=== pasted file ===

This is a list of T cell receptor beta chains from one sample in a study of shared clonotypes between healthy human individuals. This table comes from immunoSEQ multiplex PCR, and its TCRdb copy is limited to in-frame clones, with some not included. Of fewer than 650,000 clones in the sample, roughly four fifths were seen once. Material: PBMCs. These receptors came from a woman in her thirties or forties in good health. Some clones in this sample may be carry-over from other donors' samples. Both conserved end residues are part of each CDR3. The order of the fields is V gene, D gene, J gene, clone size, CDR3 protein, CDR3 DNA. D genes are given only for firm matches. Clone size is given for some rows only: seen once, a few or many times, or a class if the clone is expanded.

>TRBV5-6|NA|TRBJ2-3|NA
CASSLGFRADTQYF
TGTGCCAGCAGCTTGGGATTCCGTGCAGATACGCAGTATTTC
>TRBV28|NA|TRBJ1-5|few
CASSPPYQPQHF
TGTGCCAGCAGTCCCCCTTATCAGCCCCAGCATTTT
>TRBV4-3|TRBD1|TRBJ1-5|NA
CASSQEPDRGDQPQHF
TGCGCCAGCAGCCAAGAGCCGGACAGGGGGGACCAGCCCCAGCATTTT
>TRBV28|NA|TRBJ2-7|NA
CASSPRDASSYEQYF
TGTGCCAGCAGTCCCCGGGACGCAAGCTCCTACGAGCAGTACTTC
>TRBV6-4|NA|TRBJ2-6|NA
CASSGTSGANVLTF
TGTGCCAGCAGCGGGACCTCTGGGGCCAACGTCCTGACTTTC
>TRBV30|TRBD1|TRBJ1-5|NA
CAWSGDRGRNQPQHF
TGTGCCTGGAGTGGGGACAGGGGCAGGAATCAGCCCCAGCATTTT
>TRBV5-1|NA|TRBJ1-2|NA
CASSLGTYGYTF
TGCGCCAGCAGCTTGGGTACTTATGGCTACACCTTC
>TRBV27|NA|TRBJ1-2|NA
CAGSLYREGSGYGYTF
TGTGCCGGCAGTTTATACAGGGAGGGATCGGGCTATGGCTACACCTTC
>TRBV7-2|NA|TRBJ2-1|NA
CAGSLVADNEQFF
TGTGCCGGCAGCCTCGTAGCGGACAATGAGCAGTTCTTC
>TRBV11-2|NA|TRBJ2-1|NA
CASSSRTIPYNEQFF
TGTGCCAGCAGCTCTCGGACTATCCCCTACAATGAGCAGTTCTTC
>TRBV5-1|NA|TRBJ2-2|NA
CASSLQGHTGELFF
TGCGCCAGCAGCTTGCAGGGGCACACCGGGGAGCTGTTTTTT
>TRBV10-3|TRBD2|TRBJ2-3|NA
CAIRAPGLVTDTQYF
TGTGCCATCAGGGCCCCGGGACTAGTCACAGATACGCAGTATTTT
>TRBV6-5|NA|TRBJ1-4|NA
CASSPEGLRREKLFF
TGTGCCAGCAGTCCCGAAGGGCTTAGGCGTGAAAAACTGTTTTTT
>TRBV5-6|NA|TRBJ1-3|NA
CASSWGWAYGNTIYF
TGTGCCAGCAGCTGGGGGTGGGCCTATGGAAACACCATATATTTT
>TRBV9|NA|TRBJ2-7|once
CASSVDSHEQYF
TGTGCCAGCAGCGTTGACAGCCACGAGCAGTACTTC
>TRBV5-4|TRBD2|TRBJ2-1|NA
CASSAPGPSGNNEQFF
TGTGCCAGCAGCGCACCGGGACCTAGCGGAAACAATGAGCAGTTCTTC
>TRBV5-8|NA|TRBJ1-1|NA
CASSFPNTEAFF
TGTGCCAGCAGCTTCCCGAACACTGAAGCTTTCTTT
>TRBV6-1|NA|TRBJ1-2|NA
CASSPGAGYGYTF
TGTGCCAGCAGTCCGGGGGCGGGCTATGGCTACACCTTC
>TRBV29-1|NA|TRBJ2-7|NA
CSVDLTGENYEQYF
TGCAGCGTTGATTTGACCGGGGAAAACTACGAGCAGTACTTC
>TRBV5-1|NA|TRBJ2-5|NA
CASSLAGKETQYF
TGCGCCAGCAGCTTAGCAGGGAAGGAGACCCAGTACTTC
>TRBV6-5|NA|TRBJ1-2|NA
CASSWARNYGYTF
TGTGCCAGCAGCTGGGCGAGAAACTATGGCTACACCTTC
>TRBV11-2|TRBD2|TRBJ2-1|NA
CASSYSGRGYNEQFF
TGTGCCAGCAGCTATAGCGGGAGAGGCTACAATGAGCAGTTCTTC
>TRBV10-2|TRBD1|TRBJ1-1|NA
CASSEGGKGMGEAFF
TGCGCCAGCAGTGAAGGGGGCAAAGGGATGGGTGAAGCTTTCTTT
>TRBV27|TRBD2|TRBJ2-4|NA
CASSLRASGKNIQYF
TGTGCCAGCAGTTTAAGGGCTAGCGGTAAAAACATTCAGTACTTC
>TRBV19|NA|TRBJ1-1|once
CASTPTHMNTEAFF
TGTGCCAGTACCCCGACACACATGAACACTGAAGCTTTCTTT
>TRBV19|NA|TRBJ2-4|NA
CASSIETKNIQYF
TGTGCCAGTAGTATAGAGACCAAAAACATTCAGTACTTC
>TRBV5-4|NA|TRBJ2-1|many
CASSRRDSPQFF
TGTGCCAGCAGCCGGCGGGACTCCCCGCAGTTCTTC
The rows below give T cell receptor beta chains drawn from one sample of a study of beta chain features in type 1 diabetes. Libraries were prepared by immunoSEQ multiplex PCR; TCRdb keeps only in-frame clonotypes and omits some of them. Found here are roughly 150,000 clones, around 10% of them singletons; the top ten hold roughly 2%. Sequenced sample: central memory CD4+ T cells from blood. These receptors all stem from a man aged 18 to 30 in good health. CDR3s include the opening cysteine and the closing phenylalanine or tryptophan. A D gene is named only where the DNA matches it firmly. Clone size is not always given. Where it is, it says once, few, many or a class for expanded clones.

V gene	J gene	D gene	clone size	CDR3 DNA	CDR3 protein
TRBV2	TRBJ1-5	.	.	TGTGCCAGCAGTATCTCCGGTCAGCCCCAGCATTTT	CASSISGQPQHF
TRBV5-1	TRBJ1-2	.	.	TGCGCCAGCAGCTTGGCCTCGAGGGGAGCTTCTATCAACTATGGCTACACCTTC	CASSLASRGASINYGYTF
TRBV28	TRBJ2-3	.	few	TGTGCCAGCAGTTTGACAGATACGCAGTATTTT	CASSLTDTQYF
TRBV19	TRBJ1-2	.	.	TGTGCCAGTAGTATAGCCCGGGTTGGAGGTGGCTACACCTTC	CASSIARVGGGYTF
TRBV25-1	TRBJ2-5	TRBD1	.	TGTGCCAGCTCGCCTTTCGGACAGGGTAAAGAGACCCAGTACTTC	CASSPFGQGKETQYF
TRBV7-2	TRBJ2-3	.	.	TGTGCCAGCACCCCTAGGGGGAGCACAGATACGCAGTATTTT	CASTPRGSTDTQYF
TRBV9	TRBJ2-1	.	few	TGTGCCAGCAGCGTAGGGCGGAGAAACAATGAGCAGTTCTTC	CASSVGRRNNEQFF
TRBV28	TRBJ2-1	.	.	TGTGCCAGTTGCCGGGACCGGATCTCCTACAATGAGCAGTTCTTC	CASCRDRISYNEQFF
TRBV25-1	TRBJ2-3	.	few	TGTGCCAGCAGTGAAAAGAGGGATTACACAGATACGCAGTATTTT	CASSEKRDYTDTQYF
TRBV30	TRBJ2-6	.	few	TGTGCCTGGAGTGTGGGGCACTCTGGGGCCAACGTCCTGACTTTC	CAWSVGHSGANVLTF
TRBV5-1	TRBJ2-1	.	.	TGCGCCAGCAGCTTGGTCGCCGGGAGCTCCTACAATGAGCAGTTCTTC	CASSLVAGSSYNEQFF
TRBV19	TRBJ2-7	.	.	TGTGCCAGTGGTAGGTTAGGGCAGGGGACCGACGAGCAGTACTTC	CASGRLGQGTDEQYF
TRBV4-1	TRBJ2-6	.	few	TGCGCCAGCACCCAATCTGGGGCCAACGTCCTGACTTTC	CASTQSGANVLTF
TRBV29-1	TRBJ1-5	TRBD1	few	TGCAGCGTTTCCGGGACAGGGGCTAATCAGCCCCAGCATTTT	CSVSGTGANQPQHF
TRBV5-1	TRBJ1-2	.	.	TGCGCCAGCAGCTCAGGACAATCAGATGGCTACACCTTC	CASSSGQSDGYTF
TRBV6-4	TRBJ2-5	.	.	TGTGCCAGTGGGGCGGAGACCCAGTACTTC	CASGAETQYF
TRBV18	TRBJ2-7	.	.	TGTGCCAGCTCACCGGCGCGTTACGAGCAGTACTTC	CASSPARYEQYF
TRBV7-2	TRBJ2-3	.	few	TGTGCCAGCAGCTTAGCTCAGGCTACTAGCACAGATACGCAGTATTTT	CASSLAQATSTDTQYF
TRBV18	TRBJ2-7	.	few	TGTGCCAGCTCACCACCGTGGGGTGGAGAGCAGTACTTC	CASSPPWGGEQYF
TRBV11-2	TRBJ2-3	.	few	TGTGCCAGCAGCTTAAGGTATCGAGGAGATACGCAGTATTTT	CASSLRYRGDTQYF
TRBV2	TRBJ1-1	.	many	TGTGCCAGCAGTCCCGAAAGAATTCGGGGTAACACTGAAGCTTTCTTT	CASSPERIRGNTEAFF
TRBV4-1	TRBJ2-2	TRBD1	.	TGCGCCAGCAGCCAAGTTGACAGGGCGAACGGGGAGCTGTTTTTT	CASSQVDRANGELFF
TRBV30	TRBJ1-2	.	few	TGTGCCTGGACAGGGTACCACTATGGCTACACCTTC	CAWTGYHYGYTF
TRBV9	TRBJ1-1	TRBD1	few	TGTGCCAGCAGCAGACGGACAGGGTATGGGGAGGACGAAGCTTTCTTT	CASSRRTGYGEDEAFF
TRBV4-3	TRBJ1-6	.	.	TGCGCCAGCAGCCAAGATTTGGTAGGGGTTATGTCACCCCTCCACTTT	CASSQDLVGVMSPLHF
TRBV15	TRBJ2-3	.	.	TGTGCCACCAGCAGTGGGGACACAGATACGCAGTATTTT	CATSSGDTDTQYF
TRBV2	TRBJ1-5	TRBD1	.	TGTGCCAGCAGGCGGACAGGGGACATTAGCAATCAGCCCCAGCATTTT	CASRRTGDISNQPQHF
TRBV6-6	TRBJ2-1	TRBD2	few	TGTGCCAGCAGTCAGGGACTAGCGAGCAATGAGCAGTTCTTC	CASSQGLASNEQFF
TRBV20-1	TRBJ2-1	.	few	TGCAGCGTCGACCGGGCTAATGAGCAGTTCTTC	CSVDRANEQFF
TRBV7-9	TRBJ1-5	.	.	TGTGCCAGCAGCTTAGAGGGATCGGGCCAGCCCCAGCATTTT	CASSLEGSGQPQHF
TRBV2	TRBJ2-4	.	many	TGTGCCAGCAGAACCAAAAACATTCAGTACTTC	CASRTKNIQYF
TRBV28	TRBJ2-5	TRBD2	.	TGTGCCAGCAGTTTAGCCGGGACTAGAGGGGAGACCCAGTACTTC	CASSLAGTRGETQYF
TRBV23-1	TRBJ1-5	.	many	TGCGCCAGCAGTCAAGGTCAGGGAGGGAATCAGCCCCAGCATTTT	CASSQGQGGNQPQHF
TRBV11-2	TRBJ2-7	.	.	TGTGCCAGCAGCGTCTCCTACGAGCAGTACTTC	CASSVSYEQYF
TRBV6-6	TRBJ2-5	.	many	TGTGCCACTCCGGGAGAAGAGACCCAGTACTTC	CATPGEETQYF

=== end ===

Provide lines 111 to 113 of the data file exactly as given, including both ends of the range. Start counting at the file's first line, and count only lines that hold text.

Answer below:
TRBV2	TRBJ1-5	TRBD1	.	TGTGCCAGCAGGCGGACAGGGGACATTAGCAATCAGCCCCAGCATTTT	CASRRTGDISNQPQHF
TRBV6-6	TRBJ2-1	TRBD2	few	TGTGCCAGCAGTCAGGGACTAGCGAGCAATGAGCAGTTCTTC	CASSQGLASNEQFF
TRBV20-1	TRBJ2-1	.	few	TGCAGCGTCGACCGGGCTAATGAGCAGTTCTTC	CSVDRANEQFF